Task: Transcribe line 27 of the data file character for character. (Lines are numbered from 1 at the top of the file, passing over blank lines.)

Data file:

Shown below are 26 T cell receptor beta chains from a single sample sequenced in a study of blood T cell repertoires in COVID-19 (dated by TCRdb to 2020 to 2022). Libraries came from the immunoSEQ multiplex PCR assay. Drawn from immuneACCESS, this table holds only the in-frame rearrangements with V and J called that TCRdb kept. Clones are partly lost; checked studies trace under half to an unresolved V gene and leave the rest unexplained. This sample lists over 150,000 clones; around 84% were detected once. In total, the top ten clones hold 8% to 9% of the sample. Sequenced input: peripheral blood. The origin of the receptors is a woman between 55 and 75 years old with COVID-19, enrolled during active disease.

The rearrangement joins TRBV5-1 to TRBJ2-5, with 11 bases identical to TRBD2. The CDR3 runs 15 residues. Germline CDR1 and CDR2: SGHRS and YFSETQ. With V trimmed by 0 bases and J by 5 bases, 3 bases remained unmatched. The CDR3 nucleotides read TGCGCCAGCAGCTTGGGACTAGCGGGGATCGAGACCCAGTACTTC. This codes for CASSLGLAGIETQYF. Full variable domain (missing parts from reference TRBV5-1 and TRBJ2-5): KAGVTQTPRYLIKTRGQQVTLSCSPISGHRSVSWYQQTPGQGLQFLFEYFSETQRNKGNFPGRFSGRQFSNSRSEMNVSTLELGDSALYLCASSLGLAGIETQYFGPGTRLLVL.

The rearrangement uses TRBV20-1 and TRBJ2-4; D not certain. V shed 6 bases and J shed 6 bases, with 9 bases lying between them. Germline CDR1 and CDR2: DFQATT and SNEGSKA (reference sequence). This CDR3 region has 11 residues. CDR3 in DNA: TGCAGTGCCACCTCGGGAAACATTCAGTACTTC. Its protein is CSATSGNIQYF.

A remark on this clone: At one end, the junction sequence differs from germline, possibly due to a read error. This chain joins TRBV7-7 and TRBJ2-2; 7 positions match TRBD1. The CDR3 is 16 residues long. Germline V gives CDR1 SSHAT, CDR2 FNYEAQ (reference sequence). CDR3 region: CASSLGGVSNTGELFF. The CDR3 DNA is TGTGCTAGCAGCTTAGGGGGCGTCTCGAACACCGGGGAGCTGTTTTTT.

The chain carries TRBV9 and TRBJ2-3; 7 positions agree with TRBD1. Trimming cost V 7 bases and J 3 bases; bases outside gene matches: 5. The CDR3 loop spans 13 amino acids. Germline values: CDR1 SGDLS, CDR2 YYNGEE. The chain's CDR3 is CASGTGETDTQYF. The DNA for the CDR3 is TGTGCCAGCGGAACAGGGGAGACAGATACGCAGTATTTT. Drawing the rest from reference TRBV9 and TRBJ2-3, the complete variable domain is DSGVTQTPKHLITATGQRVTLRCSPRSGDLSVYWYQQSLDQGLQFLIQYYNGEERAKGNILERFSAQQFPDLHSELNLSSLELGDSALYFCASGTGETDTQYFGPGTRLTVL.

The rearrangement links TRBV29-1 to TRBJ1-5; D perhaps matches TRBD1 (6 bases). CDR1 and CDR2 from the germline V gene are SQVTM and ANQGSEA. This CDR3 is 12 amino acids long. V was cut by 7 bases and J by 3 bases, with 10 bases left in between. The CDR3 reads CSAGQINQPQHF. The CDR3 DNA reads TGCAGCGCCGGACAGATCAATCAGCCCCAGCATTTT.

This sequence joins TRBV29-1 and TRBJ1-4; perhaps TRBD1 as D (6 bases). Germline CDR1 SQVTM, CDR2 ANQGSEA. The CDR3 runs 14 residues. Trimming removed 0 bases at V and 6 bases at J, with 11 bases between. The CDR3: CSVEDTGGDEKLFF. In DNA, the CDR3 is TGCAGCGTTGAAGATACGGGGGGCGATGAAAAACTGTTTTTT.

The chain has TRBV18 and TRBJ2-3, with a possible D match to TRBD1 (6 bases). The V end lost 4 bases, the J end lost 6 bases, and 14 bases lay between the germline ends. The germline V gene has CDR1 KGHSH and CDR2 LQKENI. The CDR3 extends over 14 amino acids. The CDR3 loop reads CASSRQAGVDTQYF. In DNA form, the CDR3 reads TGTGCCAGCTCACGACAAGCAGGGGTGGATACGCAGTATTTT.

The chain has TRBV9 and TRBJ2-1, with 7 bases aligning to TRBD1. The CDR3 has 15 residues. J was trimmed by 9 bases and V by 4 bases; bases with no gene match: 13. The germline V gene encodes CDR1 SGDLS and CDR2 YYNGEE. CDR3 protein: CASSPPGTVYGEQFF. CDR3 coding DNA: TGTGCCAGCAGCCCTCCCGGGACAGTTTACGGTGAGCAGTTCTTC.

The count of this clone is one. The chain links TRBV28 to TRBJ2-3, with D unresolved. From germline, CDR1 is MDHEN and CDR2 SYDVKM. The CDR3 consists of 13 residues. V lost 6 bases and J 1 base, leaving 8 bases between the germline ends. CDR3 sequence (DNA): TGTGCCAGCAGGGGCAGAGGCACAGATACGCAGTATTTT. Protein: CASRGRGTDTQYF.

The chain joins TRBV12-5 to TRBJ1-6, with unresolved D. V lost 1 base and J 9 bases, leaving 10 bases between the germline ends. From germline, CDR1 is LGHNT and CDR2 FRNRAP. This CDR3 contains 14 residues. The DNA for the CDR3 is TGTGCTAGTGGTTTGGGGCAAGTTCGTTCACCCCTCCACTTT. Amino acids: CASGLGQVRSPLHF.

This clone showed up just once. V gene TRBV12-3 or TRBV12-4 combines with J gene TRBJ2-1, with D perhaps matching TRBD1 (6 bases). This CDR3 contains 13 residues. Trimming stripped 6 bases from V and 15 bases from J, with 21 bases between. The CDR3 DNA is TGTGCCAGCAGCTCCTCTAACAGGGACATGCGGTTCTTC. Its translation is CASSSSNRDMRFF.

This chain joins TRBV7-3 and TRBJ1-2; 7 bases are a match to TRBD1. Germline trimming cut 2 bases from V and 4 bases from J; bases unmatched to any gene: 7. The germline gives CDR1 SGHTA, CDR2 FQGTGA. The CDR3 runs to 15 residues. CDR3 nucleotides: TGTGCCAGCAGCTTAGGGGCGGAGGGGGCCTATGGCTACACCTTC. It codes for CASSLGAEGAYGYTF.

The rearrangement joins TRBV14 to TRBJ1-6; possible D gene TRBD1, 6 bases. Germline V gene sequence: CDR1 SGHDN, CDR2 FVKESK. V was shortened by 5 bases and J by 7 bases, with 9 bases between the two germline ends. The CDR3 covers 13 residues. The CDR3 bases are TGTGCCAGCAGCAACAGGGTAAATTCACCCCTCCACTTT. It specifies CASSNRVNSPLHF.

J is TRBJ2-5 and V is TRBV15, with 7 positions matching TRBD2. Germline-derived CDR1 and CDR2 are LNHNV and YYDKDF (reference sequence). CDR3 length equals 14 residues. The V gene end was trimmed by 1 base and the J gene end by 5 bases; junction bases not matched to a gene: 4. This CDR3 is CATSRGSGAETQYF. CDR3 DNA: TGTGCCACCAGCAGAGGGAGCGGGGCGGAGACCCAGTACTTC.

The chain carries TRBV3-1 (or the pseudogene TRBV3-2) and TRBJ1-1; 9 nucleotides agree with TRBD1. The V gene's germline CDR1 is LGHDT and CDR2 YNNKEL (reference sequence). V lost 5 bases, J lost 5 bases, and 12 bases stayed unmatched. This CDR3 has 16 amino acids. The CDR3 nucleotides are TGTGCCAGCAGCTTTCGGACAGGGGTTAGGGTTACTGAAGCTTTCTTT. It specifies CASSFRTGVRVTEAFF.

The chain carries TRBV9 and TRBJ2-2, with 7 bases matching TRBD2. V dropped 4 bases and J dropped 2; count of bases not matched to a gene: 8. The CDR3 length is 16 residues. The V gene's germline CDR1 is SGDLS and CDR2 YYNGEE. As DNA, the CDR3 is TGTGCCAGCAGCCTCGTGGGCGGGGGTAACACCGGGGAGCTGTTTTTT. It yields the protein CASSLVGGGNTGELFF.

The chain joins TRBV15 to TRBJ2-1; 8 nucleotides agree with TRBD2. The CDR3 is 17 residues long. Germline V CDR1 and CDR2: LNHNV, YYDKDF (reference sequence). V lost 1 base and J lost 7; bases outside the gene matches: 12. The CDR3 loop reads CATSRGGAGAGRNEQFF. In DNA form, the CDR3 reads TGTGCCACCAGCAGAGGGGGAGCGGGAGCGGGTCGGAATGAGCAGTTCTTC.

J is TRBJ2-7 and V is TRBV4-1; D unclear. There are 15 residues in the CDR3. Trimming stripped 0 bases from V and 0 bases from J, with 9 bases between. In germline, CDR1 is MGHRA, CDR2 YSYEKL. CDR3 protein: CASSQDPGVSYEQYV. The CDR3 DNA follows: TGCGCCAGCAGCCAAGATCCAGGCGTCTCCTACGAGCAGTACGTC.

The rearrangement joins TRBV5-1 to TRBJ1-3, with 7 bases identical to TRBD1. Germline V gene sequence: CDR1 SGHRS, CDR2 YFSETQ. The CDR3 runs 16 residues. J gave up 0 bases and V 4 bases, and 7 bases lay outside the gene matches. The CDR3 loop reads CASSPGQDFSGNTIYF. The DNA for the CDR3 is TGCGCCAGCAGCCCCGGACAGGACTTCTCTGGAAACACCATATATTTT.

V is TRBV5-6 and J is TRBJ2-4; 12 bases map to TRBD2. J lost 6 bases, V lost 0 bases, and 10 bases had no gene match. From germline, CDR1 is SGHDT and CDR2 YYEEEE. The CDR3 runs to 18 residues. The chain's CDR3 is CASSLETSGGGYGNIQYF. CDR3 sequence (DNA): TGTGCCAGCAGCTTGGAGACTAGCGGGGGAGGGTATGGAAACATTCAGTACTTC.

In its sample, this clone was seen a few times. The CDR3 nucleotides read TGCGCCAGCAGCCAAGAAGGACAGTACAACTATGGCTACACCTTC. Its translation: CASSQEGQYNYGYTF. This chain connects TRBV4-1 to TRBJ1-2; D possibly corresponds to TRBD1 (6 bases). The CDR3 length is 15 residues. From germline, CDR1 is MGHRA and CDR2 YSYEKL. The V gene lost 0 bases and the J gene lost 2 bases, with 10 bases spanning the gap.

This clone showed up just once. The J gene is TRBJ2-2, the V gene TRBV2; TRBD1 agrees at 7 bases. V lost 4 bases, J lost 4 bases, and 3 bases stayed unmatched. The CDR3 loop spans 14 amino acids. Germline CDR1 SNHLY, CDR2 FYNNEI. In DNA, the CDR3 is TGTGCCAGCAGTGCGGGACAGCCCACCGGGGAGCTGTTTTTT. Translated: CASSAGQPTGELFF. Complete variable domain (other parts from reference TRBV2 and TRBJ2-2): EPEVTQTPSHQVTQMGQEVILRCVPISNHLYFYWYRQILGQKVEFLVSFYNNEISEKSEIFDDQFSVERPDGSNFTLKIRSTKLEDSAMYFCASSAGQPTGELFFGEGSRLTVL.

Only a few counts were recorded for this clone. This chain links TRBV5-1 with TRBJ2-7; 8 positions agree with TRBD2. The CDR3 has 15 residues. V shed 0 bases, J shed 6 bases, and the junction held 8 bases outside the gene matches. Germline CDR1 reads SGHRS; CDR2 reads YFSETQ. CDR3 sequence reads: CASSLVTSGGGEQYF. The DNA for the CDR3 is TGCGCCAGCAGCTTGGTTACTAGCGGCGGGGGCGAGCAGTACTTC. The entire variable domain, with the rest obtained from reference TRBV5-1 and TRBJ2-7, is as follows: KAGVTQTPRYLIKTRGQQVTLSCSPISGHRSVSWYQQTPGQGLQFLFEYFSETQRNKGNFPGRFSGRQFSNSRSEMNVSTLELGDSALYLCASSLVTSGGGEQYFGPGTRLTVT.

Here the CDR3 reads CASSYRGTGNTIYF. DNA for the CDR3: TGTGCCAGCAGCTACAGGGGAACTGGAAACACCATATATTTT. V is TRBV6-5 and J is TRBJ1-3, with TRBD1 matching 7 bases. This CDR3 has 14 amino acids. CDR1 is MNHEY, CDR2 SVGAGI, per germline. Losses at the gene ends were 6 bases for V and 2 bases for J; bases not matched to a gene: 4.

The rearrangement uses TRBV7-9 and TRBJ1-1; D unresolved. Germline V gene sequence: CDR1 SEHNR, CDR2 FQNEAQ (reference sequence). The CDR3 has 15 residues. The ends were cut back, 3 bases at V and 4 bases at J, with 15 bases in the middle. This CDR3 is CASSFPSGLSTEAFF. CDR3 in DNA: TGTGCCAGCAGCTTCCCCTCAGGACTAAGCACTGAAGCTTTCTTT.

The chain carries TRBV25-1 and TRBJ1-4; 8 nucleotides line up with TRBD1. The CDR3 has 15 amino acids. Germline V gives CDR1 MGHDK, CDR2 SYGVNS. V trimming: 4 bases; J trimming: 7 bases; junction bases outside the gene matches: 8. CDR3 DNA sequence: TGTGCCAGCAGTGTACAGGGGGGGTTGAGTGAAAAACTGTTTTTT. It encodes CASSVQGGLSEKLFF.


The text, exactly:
The chain carries TRBV25-1 and TRBJ1-4; 8 nucleotides line up with TRBD1. The CDR3 has 15 amino acids. Germline V gives CDR1 MGHDK, CDR2 SYGVNS. V trimming: 4 bases; J trimming: 7 bases; junction bases outside the gene matches: 8. CDR3 DNA sequence: TGTGCCAGCAGTGTACAGGGGGGGTTGAGTGAAAAACTGTTTTTT. It encodes CASSVQGGLSEKLFF.